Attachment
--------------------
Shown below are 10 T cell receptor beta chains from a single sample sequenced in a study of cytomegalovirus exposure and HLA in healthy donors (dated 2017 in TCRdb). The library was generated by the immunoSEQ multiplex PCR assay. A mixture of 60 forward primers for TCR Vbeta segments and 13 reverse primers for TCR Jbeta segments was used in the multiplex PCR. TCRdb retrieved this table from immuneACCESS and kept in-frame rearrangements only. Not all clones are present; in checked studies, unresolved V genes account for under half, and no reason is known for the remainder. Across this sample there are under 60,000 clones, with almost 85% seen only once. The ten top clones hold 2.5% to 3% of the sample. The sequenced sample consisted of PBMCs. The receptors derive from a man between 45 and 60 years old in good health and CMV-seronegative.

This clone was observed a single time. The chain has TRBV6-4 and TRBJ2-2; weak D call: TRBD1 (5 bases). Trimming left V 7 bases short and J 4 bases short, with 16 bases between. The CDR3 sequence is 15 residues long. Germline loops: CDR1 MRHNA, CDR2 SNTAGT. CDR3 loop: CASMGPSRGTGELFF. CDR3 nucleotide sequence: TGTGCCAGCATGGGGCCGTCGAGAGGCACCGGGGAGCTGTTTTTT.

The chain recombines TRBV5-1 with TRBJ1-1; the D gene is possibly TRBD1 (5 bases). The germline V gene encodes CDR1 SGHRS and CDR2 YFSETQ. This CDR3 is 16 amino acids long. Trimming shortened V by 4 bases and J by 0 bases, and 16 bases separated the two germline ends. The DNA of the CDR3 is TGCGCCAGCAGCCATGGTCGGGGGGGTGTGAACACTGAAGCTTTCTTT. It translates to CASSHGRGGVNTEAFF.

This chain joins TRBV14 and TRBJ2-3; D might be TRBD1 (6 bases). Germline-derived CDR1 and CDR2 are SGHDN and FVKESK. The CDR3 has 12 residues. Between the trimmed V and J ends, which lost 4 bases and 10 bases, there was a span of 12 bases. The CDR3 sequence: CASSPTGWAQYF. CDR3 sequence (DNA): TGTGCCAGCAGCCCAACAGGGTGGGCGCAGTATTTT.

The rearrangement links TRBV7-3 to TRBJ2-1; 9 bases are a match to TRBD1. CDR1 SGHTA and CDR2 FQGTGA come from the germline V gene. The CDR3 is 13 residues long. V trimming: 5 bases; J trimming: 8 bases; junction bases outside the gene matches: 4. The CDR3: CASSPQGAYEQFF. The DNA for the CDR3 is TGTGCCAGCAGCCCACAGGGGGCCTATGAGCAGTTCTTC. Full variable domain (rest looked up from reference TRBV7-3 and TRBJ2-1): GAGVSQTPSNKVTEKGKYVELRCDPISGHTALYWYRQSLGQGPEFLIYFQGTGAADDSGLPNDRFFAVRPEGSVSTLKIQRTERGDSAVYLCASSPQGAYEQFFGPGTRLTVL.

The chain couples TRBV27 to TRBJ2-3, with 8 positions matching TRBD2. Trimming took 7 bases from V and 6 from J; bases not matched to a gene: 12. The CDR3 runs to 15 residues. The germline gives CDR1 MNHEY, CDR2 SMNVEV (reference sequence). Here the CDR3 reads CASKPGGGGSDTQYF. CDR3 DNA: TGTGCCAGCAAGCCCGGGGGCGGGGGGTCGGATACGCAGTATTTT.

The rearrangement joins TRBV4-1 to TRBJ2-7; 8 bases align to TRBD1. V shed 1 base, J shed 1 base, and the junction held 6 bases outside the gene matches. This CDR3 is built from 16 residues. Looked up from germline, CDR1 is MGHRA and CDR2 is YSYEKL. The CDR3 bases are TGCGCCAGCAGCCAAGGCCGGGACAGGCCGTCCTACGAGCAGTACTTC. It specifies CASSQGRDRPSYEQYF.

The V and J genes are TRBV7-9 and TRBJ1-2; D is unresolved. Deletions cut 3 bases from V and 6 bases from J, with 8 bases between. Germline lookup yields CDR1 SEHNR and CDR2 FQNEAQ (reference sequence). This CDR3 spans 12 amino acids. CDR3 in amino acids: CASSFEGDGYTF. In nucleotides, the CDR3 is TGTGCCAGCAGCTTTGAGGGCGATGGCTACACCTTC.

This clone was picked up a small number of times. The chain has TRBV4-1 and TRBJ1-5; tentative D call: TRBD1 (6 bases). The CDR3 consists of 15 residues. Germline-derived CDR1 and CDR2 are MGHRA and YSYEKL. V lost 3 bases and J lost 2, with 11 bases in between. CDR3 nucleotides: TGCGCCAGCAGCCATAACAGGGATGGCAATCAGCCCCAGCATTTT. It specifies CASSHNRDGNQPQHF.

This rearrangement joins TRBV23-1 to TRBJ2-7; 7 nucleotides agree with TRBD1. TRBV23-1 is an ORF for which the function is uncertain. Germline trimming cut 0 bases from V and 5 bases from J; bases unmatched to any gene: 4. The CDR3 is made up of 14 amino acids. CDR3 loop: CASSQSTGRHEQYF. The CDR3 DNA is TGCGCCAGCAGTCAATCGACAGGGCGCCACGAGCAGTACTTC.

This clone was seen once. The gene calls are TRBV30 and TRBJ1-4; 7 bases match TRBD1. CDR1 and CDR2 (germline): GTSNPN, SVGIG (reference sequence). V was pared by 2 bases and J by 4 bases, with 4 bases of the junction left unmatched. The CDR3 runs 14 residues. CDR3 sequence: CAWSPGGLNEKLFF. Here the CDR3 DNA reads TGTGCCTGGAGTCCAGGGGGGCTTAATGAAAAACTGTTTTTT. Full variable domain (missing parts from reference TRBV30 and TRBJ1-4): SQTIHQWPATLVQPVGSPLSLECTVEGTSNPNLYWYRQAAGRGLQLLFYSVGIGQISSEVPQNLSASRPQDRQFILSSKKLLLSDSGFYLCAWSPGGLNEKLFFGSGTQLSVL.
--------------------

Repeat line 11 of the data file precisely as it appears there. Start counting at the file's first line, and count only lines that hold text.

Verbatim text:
This clone was seen once. The gene calls are TRBV30 and TRBJ1-4; 7 bases match TRBD1. CDR1 and CDR2 (germline): GTSNPN, SVGIG (reference sequence). V was pared by 2 bases and J by 4 bases, with 4 bases of the junction left unmatched. The CDR3 runs 14 residues. CDR3 sequence: CAWSPGGLNEKLFF. Here the CDR3 DNA reads TGTGCCTGGAGTCCAGGGGGGCTTAATGAAAAACTGTTTTTT. Full variable domain (missing parts from reference TRBV30 and TRBJ1-4): SQTIHQWPATLVQPVGSPLSLECTVEGTSNPNLYWYRQAAGRGLQLLFYSVGIGQISSEVPQNLSASRPQDRQFILSSKKLLLSDSGFYLCAWSPGGLNEKLFFGSGTQLSVL.